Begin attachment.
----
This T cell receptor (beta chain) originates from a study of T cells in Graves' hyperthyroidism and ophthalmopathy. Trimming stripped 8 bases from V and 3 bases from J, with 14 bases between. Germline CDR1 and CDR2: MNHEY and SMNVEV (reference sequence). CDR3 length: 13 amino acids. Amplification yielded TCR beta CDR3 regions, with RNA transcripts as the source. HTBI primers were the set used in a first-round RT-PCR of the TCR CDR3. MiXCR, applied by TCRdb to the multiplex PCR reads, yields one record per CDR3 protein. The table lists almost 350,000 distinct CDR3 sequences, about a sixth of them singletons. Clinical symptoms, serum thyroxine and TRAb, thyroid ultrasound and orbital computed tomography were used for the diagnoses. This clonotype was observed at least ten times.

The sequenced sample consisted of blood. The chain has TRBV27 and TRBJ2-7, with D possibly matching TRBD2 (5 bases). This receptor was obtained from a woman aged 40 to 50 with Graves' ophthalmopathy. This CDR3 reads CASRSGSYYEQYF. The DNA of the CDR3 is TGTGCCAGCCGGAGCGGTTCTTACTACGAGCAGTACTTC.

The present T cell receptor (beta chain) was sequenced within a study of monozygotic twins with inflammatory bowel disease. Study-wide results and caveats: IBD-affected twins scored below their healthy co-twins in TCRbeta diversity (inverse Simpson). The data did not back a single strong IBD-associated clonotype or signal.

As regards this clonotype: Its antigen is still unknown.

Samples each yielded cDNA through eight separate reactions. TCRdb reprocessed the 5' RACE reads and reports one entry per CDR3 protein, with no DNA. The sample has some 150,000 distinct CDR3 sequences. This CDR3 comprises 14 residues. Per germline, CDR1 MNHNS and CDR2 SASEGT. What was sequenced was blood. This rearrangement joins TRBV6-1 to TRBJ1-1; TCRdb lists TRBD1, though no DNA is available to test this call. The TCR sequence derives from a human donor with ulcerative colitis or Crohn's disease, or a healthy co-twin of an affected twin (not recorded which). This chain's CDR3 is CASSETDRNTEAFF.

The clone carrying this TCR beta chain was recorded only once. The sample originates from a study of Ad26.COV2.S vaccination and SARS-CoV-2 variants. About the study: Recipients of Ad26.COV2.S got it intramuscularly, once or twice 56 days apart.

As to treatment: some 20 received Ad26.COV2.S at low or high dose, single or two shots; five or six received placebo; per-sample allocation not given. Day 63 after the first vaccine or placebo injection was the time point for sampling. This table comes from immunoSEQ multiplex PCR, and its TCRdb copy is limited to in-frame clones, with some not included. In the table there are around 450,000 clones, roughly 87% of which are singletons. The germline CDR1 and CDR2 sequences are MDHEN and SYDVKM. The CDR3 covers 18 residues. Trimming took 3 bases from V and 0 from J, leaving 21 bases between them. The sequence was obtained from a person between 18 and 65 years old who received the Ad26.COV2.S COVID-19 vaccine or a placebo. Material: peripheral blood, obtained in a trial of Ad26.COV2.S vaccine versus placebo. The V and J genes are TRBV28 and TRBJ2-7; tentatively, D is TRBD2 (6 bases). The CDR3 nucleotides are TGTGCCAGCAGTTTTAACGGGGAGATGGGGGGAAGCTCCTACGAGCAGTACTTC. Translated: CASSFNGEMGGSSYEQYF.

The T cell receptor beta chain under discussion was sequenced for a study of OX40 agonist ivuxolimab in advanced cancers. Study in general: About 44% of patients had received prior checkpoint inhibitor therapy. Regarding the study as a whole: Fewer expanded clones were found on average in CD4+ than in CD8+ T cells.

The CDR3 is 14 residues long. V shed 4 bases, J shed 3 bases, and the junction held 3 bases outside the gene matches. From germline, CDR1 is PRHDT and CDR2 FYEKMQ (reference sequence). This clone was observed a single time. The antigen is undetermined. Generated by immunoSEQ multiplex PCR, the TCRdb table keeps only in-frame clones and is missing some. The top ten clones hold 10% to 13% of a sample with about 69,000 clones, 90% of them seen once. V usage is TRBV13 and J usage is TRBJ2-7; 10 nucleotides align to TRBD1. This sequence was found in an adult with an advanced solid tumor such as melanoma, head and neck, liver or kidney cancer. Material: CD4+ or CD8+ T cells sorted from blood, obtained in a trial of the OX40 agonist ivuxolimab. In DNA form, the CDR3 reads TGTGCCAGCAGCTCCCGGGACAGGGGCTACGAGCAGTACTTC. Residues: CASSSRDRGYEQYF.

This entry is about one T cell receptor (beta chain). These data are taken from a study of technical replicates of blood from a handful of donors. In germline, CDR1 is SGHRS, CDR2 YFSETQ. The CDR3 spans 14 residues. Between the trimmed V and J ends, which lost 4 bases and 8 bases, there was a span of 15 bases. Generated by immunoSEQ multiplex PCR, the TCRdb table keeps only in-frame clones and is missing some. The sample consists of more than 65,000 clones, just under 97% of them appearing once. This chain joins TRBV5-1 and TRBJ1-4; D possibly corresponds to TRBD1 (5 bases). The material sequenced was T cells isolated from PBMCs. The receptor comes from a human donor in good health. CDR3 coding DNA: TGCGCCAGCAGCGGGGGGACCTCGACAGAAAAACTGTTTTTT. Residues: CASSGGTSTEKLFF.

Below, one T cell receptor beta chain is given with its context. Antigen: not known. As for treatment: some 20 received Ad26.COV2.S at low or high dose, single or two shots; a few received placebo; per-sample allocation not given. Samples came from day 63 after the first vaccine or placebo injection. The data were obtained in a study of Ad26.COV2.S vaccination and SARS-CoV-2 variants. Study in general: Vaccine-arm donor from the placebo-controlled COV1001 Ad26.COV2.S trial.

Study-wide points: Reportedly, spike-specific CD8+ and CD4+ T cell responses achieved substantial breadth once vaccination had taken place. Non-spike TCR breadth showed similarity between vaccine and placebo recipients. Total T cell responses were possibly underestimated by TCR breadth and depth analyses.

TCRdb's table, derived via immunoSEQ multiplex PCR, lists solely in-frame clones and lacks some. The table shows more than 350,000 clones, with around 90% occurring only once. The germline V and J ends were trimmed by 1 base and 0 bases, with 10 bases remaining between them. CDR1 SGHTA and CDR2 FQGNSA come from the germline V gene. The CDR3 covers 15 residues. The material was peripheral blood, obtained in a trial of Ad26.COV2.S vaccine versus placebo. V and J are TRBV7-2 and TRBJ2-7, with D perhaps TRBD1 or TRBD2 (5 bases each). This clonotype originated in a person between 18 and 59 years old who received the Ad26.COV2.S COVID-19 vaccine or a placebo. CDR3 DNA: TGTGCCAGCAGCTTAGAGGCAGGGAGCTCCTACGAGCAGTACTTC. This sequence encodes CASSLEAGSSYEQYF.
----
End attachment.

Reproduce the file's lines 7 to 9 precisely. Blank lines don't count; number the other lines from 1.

As to treatment: some 20 received Ad26.COV2.S at low or high dose, single or two shots; five or six received placebo; per-sample allocation not given. Day 63 after the first vaccine or placebo injection was the time point for sampling. This table comes from immunoSEQ multiplex PCR, and its TCRdb copy is limited to in-frame clones, with some not included. In the table there are around 450,000 clones, roughly 87% of which are singletons. The germline CDR1 and CDR2 sequences are MDHEN and SYDVKM. The CDR3 covers 18 residues. Trimming took 3 bases from V and 0 from J, leaving 21 bases between them. The sequence was obtained from a person between 18 and 65 years old who received the Ad26.COV2.S COVID-19 vaccine or a placebo. Material: peripheral blood, obtained in a trial of Ad26.COV2.S vaccine versus placebo. The V and J genes are TRBV28 and TRBJ2-7; tentatively, D is TRBD2 (6 bases). The CDR3 nucleotides are TGTGCCAGCAGTTTTAACGGGGAGATGGGGGGAAGCTCCTACGAGCAGTACTTC. Translated: CASSFNGEMGGSSYEQYF.

The T cell receptor beta chain under discussion was sequenced for a study of OX40 agonist ivuxolimab in advanced cancers. Study in general: About 44% of patients had received prior checkpoint inhibitor therapy. Regarding the study as a whole: Fewer expanded clones were found on average in CD4+ than in CD8+ T cells.

The CDR3 is 14 residues long. V shed 4 bases, J shed 3 bases, and the junction held 3 bases outside the gene matches. From germline, CDR1 is PRHDT and CDR2 FYEKMQ (reference sequence). This clone was observed a single time. The antigen is undetermined. Generated by immunoSEQ multiplex PCR, the TCRdb table keeps only in-frame clones and is missing some. The top ten clones hold 10% to 13% of a sample with about 69,000 clones, 90% of them seen once. V usage is TRBV13 and J usage is TRBJ2-7; 10 nucleotides align to TRBD1. This sequence was found in an adult with an advanced solid tumor such as melanoma, head and neck, liver or kidney cancer. Material: CD4+ or CD8+ T cells sorted from blood, obtained in a trial of the OX40 agonist ivuxolimab. In DNA form, the CDR3 reads TGTGCCAGCAGCTCCCGGGACAGGGGCTACGAGCAGTACTTC. Residues: CASSSRDRGYEQYF.